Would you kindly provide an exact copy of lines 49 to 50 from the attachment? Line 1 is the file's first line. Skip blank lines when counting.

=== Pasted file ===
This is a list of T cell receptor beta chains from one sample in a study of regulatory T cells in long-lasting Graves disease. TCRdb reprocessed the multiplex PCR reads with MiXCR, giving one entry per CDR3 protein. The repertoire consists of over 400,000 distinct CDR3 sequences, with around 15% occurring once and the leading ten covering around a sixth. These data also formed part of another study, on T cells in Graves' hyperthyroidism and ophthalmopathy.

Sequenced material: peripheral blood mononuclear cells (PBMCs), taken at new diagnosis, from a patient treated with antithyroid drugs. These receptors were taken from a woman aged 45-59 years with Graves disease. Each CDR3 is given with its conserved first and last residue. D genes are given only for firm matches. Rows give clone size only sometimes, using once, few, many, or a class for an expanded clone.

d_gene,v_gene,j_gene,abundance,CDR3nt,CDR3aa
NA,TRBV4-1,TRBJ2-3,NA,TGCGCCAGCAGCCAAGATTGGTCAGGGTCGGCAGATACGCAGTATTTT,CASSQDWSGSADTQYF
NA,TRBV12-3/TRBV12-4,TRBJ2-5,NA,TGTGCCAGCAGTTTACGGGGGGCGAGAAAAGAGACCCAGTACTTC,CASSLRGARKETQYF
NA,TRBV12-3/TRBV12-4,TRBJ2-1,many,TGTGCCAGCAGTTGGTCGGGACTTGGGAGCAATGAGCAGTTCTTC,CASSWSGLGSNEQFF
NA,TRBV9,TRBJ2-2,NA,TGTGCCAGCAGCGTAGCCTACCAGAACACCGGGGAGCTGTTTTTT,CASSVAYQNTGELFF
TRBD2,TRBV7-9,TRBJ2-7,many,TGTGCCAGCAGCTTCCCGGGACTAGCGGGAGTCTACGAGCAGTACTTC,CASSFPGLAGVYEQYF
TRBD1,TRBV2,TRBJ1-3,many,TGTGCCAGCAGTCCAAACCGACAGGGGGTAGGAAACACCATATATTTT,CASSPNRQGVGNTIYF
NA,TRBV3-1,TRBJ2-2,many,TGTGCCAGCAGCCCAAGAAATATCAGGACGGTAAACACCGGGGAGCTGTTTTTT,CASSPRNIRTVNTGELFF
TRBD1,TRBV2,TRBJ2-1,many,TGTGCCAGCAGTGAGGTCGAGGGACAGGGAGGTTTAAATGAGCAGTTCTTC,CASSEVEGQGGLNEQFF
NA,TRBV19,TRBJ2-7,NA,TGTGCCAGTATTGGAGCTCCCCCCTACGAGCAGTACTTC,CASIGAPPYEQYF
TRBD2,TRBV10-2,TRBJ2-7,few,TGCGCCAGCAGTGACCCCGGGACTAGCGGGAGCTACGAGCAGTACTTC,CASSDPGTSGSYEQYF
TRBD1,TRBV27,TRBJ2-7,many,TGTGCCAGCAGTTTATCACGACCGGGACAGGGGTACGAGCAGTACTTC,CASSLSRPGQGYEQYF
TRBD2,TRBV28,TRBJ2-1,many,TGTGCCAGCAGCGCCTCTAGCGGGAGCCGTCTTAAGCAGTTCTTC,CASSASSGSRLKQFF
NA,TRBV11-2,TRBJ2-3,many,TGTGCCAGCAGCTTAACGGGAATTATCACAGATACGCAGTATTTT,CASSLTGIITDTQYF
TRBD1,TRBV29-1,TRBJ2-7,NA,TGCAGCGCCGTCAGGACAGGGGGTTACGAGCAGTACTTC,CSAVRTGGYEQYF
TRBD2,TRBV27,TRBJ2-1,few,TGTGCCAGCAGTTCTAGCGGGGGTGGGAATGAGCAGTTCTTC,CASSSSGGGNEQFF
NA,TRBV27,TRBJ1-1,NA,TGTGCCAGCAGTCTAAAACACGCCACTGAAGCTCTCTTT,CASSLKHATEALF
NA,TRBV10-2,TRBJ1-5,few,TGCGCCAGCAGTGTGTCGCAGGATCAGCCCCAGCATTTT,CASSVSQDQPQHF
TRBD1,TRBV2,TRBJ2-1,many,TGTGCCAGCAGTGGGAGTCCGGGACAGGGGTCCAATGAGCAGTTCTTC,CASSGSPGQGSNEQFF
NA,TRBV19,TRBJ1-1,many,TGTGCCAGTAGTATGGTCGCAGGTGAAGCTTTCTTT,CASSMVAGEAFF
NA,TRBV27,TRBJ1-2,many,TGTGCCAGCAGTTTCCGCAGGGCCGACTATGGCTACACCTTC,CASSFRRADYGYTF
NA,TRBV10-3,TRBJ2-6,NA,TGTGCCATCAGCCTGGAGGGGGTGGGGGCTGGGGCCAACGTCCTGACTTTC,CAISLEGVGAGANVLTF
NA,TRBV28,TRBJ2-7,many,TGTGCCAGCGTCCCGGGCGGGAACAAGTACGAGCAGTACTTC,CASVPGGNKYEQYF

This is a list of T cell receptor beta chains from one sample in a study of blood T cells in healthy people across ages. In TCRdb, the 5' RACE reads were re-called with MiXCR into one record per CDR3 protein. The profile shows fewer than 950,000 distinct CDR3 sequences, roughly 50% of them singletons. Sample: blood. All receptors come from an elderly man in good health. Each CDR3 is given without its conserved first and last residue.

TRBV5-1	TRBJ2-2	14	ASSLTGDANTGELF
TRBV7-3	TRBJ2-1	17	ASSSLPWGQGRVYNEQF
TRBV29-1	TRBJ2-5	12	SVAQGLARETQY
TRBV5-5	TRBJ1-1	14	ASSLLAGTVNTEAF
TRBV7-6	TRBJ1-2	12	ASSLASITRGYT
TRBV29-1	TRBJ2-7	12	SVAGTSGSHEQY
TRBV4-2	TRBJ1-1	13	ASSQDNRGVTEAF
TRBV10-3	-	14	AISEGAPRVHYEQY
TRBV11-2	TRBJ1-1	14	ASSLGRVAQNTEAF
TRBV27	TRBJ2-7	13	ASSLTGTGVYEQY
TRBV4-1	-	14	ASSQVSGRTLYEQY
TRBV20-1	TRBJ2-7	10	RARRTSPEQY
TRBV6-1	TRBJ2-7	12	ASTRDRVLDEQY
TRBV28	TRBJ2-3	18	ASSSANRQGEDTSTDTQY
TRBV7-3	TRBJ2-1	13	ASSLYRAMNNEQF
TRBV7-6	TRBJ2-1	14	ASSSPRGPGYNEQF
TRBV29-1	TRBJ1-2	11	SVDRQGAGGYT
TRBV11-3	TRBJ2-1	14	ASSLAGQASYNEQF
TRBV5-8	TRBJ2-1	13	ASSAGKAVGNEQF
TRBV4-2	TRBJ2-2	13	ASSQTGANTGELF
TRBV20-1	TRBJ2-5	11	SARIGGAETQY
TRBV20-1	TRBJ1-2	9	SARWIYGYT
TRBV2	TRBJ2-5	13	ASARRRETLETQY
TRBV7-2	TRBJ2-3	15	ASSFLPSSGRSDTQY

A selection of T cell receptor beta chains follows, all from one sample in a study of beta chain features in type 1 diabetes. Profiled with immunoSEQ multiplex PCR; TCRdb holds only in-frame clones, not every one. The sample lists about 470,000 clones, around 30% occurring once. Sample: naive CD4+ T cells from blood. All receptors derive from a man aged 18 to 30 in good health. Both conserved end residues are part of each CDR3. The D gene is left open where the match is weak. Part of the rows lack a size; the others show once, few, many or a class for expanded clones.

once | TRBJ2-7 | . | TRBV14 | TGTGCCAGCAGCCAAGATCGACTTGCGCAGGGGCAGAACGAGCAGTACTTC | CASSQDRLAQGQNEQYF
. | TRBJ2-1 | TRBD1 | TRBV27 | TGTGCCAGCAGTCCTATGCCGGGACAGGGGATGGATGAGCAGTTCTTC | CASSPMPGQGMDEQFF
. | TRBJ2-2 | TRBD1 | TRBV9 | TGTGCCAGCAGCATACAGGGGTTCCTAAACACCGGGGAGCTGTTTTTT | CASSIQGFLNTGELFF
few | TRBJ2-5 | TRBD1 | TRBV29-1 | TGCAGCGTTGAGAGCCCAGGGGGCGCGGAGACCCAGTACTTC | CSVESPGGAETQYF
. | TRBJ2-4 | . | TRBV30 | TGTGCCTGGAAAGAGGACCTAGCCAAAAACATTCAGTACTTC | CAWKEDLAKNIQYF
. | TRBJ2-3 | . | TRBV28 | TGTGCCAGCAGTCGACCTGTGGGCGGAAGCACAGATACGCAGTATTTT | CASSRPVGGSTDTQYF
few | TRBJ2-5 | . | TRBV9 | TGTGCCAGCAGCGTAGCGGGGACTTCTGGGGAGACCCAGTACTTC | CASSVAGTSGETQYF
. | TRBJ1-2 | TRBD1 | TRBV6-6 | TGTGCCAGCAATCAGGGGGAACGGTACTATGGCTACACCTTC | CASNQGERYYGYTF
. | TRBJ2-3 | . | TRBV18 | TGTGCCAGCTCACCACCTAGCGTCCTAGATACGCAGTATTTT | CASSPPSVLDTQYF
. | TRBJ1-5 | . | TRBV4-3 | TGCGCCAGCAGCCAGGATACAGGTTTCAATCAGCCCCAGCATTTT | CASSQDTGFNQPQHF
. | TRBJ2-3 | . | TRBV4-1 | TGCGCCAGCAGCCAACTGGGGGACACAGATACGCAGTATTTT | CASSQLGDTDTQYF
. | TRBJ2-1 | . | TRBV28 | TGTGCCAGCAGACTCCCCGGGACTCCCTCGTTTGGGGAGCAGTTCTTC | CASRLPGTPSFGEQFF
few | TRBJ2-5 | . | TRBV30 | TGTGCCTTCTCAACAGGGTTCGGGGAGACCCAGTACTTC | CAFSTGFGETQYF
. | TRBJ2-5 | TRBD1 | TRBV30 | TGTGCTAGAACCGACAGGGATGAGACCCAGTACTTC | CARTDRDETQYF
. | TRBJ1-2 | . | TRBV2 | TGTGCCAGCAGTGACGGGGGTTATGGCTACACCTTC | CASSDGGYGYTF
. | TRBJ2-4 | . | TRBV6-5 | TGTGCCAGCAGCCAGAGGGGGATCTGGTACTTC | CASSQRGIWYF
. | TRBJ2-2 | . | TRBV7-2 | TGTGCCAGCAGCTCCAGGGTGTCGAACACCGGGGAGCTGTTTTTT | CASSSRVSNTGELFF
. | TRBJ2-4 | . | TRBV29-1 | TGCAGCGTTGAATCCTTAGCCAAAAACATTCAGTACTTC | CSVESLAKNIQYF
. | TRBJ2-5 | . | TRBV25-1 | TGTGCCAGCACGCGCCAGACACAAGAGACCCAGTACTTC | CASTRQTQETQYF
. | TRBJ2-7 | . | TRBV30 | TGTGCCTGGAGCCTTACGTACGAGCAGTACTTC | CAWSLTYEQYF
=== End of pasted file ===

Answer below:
TRBV2	TRBJ2-5	13	ASARRRETLETQY
TRBV7-2	TRBJ2-3	15	ASSFLPSSGRSDTQY